If a woman has the other signs but does not miss a period, she is not pregnant.
If you think you think you might be pregnant, a home pregnancy can help you find out for sure.
Pregnancy lasts for about 280 days, or 40 weeks. A pregnancy calculator can help to predict when a baby is likely to be born.
The three stages of pregnancy are known as trimesters. Each one lasts approximately 3 months.
Apart from missing a period, early signs of pregnancy are:
- Nausea with or without vomiting
- Breast changes
- Breast tenderness
- Frequent urination
Nausea generally occurs during the first 3 to 4 months of pregnancy, while tiredness tends to be more prevalent during the first and last three months, or trimester.
To confirm a pregnancy, a woman can:
- See a doctor
- Buy a home pregnancy test
If the home pregnancy test indicates that a woman is pregnant, she should see a health care professional for further confirmation.
A doctor can then make sure she receives proper advice and support from the beginning of the pregnancy.
A pregnancy test works by detecting the hormone human chorionic gonadotropin (HCG) in the woman's blood or urine. HCG is present in a woman as soon as she becomes pregnant, even before her period is due. The more HCG there is, the higher the chances of having a multiple pregnancy.
However, this needs to be confirmed with an abdominal, or transvaginal scan. The scan can tell how many embryos there are, as well as checking that the embryo is in the correct place in the womb.
What happens during pregnancy?
Conception occurs when a male sperm penetrates a female egg and fertilizes it. This usually happens in the woman's fallopian tube, after ovulation. This creates a zygote.
As soon as the egg is fertilized, the zygote starts to divide, and it keeps dividing until there is a cluster of cells. This is known as an embryo.
After 5 to 7 days of dividing and growing, the cluster of cells attaches itself to the wall of the uterus, or womb, and puts out root-like veins called villi.
The villi ensure the embryo is anchored to the lining of the uterus. They will eventually become the placenta, which feeds and protects the embryo or fetus as it develops, supplying it with oxygen and nutrition, and expelling waste.
During the next 12 weeks, the bones, muscles, blood, nervous system, and most of the internal organs start to form. When this is complete, the embryo is known as a fetus. A fetus is about 1 inch long, the ears and facial features are evident, and the fingers and toes are starting to appear.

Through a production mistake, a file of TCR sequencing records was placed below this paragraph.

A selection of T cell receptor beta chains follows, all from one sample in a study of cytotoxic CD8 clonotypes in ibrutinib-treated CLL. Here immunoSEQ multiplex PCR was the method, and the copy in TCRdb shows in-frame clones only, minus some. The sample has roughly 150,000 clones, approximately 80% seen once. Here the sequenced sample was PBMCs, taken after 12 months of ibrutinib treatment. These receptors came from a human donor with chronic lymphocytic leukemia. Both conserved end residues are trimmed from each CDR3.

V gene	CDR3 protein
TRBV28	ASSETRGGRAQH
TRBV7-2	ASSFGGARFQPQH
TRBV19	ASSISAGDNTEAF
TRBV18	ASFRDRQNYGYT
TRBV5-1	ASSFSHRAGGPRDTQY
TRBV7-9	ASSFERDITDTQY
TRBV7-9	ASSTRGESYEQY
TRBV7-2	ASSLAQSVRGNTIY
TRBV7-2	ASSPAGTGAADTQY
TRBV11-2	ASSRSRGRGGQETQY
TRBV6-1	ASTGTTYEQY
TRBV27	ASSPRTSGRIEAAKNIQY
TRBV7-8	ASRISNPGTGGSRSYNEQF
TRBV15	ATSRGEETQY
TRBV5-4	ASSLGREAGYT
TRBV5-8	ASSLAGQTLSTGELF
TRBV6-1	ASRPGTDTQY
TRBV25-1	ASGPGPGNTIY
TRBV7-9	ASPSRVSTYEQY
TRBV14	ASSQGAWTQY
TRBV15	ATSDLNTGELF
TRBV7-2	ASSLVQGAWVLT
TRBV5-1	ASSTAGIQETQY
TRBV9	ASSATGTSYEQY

The fetus develops inside the uterus, surrounded by amniotic fluid. This is the "water" that "breaks" just before the infant is born.
Most pregnancies last from 37 to about 42 weeks. The due date is calculated from the first day of the last period.
Pregnancy, trimester by trimester
The 1st trimester is the first 13 weeks. The embryo develops quickly at this stage. Tiredness, nausea, and breast tenderness are common.
The 2nd trimester lasts from week 14 to 26. The mother will gain weight and develop extra reserves of fat. She will feel the movement of the fetus, and others will feel them too if they place their hands on the mother's abdomen. Movement may be visible.
The 3rd trimester last from week 27 until birth. The baby will build up stores of fat and the lungs and sense of hearing, taste, and sight will develop.
The mother may experience back pain and find it harder to get comfortable for a good night's sleep. She will also urinate more often due to the pressure on her bladder.
Early contractions may occur days or weeks before birth, known as Braxton Hicks contractions. These are not the contractions of labor.
It is important to keep in touch with the health services during pregnancy.
The first visit
The first antenatal appointment is usually within the first 12 weeks.
An ultrasound checks that everything is going to plan.
A doctor will take note of the mother's general health and any issues that may need additional treatment or care and will advise her about how to eat and live healthily during pregnancy.
Health care providers will inform the mother about pregnancy care services in her area and any financial assistance she requires.
There will normally be an ultrasound scan. This uses sound waves to produces an image of the baby inside the mother, and it gives a closer prediction of the birth date. It can also show if there is just one fetus, twins, or more.
A second scan may take place between 18 and 20 weeks, to confirm whether the baby is developing normally.
Some optional tests may help detect possible conditions that may affect the health of the mother or the fetus.
These include tests for:
- Anemia, or red blood cell deficiency: A woman may need nearly 50 percent extra iron during pregnancy, to produce hemoglobin. Hemoglobin in red blood cells carries oxygen to other cells.
- Down syndrome: The risk increases with age. For a woman in her 20s, the risk is 1 in 1,500, in her 30s 1 in 800, at 35 it is 1 in 270, at 40 it is 1 in 100, and at 45 it is 1 in 50. Screening can detect whether the baby has Down syndrome.